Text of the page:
- Diabetes— Diabetes affects the small capillaries in the retina of the eyes. These blood vessels may leak blood or a yellowish fluid, and this may be discovered in an eye exam. If your eye doctor notices this condition, you may have a condition called diabetic retinopathy.
- Hypertension— Eye doctors routinely measure your blood pressure, but they may also detect blood vessels in the eye with bends, kinks or tears. This may be an indication of high blood pressure.
- Autoimmune disorders— If the eye is inflamed, this may be a sign of Lupus or another autoimmune disorder.
- High cholesterol— The cornea may have a yellowish appearance or a yellow ring around it. This can be a sign of high cholesterol. There also may be plaques in the blood vessels of the retina which could indicate elevated cholesterol.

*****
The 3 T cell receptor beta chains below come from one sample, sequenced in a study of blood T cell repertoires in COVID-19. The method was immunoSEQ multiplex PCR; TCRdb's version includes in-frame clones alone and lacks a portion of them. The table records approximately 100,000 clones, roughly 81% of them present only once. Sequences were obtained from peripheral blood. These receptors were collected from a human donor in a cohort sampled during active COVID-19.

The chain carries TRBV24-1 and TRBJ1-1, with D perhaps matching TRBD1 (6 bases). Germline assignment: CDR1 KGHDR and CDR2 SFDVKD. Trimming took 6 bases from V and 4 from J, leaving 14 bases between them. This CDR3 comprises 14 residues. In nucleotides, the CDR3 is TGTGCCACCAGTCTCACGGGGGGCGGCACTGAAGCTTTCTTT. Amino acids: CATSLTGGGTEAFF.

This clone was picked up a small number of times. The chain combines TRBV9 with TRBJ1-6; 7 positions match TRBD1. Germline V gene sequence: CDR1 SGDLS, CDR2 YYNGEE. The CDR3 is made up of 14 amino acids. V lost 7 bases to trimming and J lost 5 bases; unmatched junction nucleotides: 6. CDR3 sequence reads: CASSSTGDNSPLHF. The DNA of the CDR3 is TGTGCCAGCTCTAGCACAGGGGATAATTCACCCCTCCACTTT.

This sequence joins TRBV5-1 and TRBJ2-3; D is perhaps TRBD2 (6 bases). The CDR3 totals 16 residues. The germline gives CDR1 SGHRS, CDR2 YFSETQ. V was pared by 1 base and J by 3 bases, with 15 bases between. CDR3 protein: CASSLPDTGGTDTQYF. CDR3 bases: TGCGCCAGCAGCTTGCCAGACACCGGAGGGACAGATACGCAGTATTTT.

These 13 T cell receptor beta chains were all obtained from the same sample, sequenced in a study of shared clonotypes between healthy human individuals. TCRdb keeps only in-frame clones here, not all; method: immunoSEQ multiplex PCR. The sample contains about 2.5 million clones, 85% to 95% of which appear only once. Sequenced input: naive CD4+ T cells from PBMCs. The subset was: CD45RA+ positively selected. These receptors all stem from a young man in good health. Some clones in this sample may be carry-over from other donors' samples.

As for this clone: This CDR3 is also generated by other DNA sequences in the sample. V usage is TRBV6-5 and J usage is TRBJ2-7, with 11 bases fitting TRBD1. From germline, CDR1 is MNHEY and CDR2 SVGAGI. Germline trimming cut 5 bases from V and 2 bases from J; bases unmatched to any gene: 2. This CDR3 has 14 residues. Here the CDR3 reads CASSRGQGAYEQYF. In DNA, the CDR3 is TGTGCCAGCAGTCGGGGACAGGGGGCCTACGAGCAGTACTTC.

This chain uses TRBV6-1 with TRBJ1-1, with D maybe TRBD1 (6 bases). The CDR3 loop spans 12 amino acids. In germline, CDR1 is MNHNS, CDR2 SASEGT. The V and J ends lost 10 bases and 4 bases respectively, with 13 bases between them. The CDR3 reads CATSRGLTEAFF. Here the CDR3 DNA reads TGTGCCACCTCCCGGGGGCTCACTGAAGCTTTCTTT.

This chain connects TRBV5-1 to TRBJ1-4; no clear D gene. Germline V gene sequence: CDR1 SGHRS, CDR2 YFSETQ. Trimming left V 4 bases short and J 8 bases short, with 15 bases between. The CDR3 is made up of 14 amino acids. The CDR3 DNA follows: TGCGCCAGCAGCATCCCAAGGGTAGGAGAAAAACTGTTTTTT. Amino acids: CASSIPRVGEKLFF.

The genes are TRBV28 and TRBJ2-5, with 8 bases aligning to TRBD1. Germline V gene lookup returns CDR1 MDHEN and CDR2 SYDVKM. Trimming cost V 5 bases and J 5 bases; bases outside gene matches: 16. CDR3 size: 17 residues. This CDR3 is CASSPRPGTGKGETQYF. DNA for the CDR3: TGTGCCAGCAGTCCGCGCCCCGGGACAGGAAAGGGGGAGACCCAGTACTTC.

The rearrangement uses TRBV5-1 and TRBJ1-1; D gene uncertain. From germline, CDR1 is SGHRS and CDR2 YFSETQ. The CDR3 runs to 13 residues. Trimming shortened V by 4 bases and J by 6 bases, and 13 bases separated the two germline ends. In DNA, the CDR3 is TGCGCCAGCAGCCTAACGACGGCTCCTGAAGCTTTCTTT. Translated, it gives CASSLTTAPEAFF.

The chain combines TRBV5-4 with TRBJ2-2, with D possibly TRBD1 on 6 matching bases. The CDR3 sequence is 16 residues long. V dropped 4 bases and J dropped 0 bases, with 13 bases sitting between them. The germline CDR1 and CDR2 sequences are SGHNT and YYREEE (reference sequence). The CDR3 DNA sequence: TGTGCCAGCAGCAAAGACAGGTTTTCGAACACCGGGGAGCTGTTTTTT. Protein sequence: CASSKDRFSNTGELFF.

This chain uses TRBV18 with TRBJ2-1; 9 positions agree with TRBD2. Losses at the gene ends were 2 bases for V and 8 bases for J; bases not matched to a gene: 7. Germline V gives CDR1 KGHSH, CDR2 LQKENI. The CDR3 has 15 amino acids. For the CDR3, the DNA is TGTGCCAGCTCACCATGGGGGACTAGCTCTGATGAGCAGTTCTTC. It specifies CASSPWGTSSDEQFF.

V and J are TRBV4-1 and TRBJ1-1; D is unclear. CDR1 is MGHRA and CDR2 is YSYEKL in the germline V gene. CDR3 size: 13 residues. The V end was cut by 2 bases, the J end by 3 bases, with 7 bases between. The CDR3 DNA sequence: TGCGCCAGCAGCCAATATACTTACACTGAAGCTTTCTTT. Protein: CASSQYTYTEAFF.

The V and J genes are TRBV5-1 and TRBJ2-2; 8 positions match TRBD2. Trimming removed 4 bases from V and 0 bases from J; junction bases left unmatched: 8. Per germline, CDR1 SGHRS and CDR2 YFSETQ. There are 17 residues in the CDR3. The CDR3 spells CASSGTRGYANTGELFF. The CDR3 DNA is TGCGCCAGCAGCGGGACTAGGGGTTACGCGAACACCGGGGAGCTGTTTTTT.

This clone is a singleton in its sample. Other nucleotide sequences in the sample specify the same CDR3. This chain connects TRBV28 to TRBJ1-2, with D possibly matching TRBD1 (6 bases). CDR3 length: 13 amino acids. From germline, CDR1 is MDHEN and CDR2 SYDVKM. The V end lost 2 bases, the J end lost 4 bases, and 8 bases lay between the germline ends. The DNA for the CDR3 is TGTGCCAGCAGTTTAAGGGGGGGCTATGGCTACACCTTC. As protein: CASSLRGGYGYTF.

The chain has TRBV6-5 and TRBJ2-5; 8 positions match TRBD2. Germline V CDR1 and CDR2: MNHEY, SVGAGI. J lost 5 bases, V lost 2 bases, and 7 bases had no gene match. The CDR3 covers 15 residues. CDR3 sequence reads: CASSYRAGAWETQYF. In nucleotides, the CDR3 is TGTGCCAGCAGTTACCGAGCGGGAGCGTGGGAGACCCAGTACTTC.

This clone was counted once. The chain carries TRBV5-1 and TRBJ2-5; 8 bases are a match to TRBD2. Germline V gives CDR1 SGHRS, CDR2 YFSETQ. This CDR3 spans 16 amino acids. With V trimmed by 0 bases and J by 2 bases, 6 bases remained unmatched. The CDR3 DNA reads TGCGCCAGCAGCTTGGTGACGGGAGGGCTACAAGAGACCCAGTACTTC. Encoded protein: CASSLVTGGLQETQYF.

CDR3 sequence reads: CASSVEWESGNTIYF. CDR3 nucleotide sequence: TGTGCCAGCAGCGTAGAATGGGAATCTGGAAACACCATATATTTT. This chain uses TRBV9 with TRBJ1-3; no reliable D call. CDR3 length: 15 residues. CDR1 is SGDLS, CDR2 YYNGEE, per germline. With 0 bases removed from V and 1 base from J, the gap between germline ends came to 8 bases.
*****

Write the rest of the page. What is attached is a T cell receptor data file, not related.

- Thyroid disease— One of the telltale signs of thyroid disease are bulging eyes or protruding eyeballs. This condition is also known as Graves Disease.
- Cancer— If your eye doctor notices that the structure of your eye is unusual, you may be referred to a specialist. Ocular melanoma can develop in the cells that make pigmentation in the eye. Your eye exam can also help detect skin cancer. Basal cell carcinomas can appear on the eyelid and could even spread to the brain through the eye.
- Tumors— Droopy eyelid or irregularly shaped pupils could possibly indicate a neck tumor or an aneurism (Source: Digital Journal).
Comprehensive eye exams are recommended once every two years for optimum eye health and overall wellness.